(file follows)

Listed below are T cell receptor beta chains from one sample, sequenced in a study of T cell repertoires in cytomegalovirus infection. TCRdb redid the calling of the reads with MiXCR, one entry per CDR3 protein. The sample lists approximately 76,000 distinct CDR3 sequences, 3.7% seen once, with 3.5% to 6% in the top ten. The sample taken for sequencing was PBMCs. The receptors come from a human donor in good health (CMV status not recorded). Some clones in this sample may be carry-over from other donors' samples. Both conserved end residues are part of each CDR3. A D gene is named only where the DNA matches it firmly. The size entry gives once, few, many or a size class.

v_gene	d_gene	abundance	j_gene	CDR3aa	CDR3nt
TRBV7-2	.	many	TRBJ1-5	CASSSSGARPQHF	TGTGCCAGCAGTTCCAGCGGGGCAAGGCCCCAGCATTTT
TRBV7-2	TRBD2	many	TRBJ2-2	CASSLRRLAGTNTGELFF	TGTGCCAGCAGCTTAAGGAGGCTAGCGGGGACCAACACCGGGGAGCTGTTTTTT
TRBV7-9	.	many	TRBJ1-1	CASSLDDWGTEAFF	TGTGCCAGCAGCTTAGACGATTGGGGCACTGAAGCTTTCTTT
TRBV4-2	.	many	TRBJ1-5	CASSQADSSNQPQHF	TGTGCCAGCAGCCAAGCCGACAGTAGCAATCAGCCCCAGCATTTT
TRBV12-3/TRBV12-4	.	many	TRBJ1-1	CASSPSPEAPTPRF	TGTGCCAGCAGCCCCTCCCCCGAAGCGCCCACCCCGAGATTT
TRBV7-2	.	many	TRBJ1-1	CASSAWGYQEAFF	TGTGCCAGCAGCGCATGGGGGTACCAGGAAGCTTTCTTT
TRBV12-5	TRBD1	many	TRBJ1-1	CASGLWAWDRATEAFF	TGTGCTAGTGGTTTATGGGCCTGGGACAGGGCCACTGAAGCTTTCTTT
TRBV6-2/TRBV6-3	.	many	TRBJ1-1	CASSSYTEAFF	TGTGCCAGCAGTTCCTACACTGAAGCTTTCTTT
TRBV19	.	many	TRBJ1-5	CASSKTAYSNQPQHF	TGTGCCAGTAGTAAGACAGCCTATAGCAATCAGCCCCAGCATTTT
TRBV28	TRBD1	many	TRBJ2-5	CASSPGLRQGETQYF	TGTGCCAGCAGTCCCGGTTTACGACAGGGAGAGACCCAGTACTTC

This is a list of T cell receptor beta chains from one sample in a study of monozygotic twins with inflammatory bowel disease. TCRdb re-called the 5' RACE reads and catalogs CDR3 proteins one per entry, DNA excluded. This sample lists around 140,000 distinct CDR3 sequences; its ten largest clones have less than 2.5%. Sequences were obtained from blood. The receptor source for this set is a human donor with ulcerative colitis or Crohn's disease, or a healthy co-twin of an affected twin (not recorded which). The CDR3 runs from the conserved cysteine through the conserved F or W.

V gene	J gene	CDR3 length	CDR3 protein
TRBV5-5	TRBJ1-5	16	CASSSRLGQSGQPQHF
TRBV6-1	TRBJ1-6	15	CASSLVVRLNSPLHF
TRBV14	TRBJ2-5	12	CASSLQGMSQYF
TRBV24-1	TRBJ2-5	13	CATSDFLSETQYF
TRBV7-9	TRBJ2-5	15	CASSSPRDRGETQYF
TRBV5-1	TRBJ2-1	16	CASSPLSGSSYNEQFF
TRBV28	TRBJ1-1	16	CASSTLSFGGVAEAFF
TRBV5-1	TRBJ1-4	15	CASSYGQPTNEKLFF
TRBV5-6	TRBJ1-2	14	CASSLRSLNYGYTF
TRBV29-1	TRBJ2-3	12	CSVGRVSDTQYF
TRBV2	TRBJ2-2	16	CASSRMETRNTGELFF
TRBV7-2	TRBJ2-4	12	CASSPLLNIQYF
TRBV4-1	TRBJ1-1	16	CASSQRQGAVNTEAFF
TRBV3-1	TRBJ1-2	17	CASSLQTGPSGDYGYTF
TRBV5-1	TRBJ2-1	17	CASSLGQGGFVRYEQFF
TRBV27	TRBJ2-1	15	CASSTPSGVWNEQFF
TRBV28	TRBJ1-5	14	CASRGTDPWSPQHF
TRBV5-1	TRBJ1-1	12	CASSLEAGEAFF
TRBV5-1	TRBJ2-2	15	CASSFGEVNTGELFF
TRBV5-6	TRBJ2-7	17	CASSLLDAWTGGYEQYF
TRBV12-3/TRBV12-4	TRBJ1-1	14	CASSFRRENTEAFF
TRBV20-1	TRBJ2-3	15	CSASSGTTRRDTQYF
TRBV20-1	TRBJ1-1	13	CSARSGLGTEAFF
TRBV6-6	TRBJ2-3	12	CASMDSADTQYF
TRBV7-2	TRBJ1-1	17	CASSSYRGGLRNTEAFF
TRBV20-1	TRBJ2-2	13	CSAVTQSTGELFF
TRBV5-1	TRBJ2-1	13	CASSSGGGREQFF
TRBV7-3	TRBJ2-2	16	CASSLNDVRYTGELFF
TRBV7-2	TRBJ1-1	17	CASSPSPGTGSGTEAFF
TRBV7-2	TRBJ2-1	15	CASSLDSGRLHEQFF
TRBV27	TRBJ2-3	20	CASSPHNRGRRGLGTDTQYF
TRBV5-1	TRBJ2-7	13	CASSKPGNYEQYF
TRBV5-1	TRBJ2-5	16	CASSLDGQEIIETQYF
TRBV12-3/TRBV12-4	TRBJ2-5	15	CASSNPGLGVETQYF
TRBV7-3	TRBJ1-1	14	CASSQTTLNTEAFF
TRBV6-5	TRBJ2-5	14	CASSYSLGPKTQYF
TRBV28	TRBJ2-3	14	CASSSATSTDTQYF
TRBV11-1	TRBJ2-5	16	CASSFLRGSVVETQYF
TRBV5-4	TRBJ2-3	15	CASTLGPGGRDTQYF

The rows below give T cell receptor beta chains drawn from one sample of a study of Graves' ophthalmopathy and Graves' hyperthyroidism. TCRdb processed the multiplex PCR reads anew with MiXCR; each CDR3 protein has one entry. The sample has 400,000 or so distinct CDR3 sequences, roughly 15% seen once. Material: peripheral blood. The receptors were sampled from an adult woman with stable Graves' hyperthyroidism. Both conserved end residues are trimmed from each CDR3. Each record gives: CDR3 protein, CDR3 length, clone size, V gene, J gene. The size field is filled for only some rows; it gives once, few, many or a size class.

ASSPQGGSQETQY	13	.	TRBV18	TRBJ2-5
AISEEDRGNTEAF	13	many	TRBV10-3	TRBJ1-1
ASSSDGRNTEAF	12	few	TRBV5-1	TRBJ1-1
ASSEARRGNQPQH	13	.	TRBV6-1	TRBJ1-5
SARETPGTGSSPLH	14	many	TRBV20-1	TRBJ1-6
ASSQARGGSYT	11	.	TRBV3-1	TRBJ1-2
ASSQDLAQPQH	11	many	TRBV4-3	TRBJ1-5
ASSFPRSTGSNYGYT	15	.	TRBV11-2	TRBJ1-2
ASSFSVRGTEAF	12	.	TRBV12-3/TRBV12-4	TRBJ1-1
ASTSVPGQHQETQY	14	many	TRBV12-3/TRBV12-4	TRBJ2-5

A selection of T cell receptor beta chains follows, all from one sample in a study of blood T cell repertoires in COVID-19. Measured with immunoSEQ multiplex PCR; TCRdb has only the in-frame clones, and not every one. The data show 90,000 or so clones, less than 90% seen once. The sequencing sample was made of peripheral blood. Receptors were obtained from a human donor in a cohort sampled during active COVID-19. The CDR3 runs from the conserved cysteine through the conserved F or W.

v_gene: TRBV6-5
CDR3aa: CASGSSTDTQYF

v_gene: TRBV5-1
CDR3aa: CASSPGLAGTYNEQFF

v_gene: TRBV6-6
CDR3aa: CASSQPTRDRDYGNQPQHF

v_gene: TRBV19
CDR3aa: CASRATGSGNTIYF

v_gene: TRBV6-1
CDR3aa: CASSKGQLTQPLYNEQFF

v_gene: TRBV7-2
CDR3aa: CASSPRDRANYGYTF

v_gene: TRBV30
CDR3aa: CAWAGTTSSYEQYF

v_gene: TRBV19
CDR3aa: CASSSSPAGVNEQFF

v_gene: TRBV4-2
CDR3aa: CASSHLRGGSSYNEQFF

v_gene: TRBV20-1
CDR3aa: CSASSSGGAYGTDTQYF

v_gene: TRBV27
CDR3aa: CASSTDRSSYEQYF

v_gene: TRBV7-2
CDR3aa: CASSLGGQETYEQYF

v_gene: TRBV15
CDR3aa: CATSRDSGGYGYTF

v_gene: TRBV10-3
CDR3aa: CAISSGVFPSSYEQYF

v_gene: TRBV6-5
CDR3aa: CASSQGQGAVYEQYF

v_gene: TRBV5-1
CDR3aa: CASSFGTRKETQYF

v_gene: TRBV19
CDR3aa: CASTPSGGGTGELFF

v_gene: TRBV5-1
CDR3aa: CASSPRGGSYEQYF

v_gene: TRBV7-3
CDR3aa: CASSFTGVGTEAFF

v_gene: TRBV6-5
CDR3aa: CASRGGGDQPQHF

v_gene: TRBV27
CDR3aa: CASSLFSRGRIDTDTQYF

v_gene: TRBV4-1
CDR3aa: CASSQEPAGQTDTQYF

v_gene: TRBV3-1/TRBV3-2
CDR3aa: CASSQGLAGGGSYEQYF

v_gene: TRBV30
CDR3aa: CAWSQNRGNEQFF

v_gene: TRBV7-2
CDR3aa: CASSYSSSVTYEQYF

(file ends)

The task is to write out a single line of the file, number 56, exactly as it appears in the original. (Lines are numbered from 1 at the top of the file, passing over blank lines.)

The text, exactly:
AISEEDRGNTEAF	13	many	TRBV10-3	TRBJ1-1